Every day we encounter an abundance of warnings that the ecological doomsday is nigh. Society’s vagueness in terms of its reactions and ability to take action at the prospect of this threat is even more worrying. Will we manage to save the world in time? Regardless of whether or not we do so, one has to ask whether we really want to. Surely the aim of life seems to be to make things as comfortable and convenient as possible!
Let me explain. Many people would assert that the origins of the ongoing climate change are to be found during the modern ‘project’ and the industrial era, of which we are still a part. One of the main principles of this project is to create better economic and social welfare for everyone in the world. Life is seen as something positive – something that gives us the opportunity to realise our dreams. Design and art are part of this journey of world change. Part of the remit of designers is to reduce sores and pains in the backside and to make things as comfortable and convenient as possible.
But these pains now seem to have assumed a new form – a fatter form, so to speak. One of our dreams is to live longer and improve our quality of life – including during old age. But this trend now seems to have been broken. It was recently ascertained that the generation now growing up in many parts of the world will not live as long as the previous generation. Whilst 800 million people are starving, 1.5 billion people are overweight – 300 million of them morbidly so. And 115 million of them live in developing countries.
The reasons for this are unhealthy eating habits and too little exercise. This has already had consequences in the world of design: as a result of this development the rides at the Disney World amusement park need rebuilding. Read more? Click here.
The new media age we are in the middle of is driving this development. Art and cultural consumption are increasingly fattening up our bodies. Gaping for an identity means that we unfortunately seem more interested in buying ourselves a sporty look than in doing exercise. You’ll soon probably be able to find corsets at Intersport. We will in all probability get fatter and unhealthier in a world that is heating up. So if we are now trying to look after our planet it seems we are forgetting to look after the people living on it – if one is of the opinion that people want to live a little longer, that is.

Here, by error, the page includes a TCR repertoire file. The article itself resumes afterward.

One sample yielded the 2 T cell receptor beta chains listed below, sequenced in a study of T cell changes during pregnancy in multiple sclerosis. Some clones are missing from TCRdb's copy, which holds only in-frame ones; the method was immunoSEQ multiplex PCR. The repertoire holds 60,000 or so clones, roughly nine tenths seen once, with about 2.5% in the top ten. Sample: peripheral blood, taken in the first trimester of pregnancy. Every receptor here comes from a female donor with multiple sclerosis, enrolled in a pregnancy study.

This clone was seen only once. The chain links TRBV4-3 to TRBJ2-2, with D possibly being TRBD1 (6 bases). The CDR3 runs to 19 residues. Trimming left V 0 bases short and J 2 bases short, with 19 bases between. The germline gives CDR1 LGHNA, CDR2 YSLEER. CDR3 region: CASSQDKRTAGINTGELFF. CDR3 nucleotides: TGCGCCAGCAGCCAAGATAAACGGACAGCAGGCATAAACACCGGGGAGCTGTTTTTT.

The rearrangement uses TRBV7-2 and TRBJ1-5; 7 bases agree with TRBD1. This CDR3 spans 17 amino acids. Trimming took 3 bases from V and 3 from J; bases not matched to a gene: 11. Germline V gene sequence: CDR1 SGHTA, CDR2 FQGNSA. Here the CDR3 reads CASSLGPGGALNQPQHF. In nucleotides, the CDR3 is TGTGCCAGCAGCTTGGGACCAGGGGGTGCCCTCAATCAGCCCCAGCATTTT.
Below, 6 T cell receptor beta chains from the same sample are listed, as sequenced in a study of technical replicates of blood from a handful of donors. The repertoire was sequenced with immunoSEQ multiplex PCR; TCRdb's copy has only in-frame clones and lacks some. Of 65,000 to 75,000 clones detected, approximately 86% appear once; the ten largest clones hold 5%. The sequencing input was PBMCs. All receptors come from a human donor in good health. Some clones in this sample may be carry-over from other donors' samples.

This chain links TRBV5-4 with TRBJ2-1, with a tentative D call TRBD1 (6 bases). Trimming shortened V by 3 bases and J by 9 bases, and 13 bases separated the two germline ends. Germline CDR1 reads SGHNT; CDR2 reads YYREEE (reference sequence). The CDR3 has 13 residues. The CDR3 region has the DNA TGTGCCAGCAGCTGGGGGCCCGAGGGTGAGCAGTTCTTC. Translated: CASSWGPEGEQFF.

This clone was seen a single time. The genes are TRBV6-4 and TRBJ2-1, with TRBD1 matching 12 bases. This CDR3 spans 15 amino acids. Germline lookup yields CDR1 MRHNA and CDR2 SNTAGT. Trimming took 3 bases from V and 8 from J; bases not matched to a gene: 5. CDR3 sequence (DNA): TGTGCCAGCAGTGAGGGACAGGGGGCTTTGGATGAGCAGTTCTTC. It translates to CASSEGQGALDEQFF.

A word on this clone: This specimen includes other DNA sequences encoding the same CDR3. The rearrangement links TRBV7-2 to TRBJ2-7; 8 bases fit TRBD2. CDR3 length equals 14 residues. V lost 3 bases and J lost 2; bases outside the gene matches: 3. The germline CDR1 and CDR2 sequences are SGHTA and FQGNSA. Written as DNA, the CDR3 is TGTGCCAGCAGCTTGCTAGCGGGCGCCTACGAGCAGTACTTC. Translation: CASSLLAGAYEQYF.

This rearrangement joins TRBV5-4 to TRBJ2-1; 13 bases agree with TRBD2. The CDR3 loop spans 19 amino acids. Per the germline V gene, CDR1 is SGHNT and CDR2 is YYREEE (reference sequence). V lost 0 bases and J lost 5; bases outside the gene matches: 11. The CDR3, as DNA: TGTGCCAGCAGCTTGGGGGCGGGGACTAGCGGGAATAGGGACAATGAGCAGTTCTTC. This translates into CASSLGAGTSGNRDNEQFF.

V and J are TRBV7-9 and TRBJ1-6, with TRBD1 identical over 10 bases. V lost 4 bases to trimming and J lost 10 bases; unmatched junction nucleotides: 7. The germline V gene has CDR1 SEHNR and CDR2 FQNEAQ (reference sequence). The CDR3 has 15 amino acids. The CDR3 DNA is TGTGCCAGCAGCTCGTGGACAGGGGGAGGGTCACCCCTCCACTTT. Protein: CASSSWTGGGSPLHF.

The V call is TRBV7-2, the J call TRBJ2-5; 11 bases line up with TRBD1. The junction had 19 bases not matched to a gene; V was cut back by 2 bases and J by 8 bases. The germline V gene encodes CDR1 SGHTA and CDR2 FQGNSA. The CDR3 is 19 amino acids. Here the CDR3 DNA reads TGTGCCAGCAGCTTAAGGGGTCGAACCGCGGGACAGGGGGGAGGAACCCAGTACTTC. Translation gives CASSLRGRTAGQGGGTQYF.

If we play with the thought that the earth will be habitable for a maximum of 1,000 more years, a shorter life span might mean that more generations could be fitted in. Surely that would be a good way of looking after future generations!
In the short term such a development means that more resources will be needed to take care of all the sick people – because unfortunately ill health and disease go together.
What has this development got to do with a college of art and design such as Konstfack? A lot, I would say. If we are doing our utmost to make our students reflect and learn to deal with environmental issues, we must at the same time also ask ourselves questions about the way we see ourselves. How can you influence an increasingly fat world, for example? Is it a good situation, or do we want to do something about it? Can one work on design that helps us become more aware of these issues and influences our behaviour? But of course!
How does one make culture proactive rather than just interactive? Is art debating these issues? How is it influencing the way we relate to each other? An important question in the context is connected with social class. What can we do to bridge the gap and help social classes who cannot afford to live healthily? If we at the same time have to become more aware of our external world, then why not take the opportunity of reviewing our state of our health.
And maybe an environmental approach will lead to an increasing awareness of ourselves. It goes without saying that environmental destruction and junk food go together. So to start with, how about finding out what junk design is. And instead of making the seats wider, make them narrower. Only then will people’s attention be drawn to the problems of our society.